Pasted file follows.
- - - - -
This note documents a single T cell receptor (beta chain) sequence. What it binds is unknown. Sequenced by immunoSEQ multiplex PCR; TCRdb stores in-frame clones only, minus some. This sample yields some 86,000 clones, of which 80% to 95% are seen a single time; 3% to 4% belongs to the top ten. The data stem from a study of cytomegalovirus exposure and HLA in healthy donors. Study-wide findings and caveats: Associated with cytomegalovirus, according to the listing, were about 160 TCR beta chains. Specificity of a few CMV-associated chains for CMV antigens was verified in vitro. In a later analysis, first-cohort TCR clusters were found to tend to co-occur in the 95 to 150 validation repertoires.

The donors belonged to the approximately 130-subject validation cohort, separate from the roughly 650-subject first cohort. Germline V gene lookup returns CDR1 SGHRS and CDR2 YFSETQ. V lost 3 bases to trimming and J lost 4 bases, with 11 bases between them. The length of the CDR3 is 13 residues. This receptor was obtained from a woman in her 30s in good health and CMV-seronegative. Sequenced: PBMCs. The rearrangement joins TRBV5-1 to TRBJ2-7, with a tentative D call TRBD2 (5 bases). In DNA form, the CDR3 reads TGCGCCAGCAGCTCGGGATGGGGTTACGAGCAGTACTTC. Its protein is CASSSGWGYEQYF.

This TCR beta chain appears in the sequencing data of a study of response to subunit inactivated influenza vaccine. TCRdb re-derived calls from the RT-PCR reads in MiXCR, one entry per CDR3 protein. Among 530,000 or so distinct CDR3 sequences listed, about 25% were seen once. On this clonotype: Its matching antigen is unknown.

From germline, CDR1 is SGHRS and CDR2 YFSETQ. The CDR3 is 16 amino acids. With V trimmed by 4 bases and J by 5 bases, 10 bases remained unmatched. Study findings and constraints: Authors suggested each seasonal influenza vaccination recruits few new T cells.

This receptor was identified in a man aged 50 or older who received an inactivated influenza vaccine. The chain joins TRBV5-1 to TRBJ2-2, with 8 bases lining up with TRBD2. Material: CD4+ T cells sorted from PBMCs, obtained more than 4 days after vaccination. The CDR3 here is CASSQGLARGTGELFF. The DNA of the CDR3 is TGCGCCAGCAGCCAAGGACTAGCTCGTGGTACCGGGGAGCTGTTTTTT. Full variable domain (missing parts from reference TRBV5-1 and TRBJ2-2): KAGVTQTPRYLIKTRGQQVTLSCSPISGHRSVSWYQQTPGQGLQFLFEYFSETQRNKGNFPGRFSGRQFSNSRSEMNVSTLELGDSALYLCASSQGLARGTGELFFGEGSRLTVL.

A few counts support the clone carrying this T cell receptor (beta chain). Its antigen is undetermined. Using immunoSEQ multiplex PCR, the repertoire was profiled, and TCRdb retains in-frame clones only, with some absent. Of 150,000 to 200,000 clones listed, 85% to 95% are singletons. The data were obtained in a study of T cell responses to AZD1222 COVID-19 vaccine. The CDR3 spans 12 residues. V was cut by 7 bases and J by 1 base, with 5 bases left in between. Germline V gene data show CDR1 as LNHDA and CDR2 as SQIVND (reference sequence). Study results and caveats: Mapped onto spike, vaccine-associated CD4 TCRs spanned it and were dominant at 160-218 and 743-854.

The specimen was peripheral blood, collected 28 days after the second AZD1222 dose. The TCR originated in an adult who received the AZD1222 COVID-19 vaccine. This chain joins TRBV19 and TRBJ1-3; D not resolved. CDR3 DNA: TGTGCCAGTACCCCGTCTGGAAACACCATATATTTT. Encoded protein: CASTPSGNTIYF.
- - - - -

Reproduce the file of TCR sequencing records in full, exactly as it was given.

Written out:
This note documents a single T cell receptor (beta chain) sequence. What it binds is unknown. Sequenced by immunoSEQ multiplex PCR; TCRdb stores in-frame clones only, minus some. This sample yields some 86,000 clones, of which 80% to 95% are seen a single time; 3% to 4% belongs to the top ten. The data stem from a study of cytomegalovirus exposure and HLA in healthy donors. Study-wide findings and caveats: Associated with cytomegalovirus, according to the listing, were about 160 TCR beta chains. Specificity of a few CMV-associated chains for CMV antigens was verified in vitro. In a later analysis, first-cohort TCR clusters were found to tend to co-occur in the 95 to 150 validation repertoires.

The donors belonged to the approximately 130-subject validation cohort, separate from the roughly 650-subject first cohort. Germline V gene lookup returns CDR1 SGHRS and CDR2 YFSETQ. V lost 3 bases to trimming and J lost 4 bases, with 11 bases between them. The length of the CDR3 is 13 residues. This receptor was obtained from a woman in her 30s in good health and CMV-seronegative. Sequenced: PBMCs. The rearrangement joins TRBV5-1 to TRBJ2-7, with a tentative D call TRBD2 (5 bases). In DNA form, the CDR3 reads TGCGCCAGCAGCTCGGGATGGGGTTACGAGCAGTACTTC. Its protein is CASSSGWGYEQYF.

This TCR beta chain appears in the sequencing data of a study of response to subunit inactivated influenza vaccine. TCRdb re-derived calls from the RT-PCR reads in MiXCR, one entry per CDR3 protein. Among 530,000 or so distinct CDR3 sequences listed, about 25% were seen once. On this clonotype: Its matching antigen is unknown.

From germline, CDR1 is SGHRS and CDR2 YFSETQ. The CDR3 is 16 amino acids. With V trimmed by 4 bases and J by 5 bases, 10 bases remained unmatched. Study findings and constraints: Authors suggested each seasonal influenza vaccination recruits few new T cells.

This receptor was identified in a man aged 50 or older who received an inactivated influenza vaccine. The chain joins TRBV5-1 to TRBJ2-2, with 8 bases lining up with TRBD2. Material: CD4+ T cells sorted from PBMCs, obtained more than 4 days after vaccination. The CDR3 here is CASSQGLARGTGELFF. The DNA of the CDR3 is TGCGCCAGCAGCCAAGGACTAGCTCGTGGTACCGGGGAGCTGTTTTTT. Full variable domain (missing parts from reference TRBV5-1 and TRBJ2-2): KAGVTQTPRYLIKTRGQQVTLSCSPISGHRSVSWYQQTPGQGLQFLFEYFSETQRNKGNFPGRFSGRQFSNSRSEMNVSTLELGDSALYLCASSQGLARGTGELFFGEGSRLTVL.

A few counts support the clone carrying this T cell receptor (beta chain). Its antigen is undetermined. Using immunoSEQ multiplex PCR, the repertoire was profiled, and TCRdb retains in-frame clones only, with some absent. Of 150,000 to 200,000 clones listed, 85% to 95% are singletons. The data were obtained in a study of T cell responses to AZD1222 COVID-19 vaccine. The CDR3 spans 12 residues. V was cut by 7 bases and J by 1 base, with 5 bases left in between. Germline V gene data show CDR1 as LNHDA and CDR2 as SQIVND (reference sequence). Study results and caveats: Mapped onto spike, vaccine-associated CD4 TCRs spanned it and were dominant at 160-218 and 743-854.

The specimen was peripheral blood, collected 28 days after the second AZD1222 dose. The TCR originated in an adult who received the AZD1222 COVID-19 vaccine. This chain joins TRBV19 and TRBJ1-3; D not resolved. CDR3 DNA: TGTGCCAGTACCCCGTCTGGAAACACCATATATTTT. Encoded protein: CASTPSGNTIYF.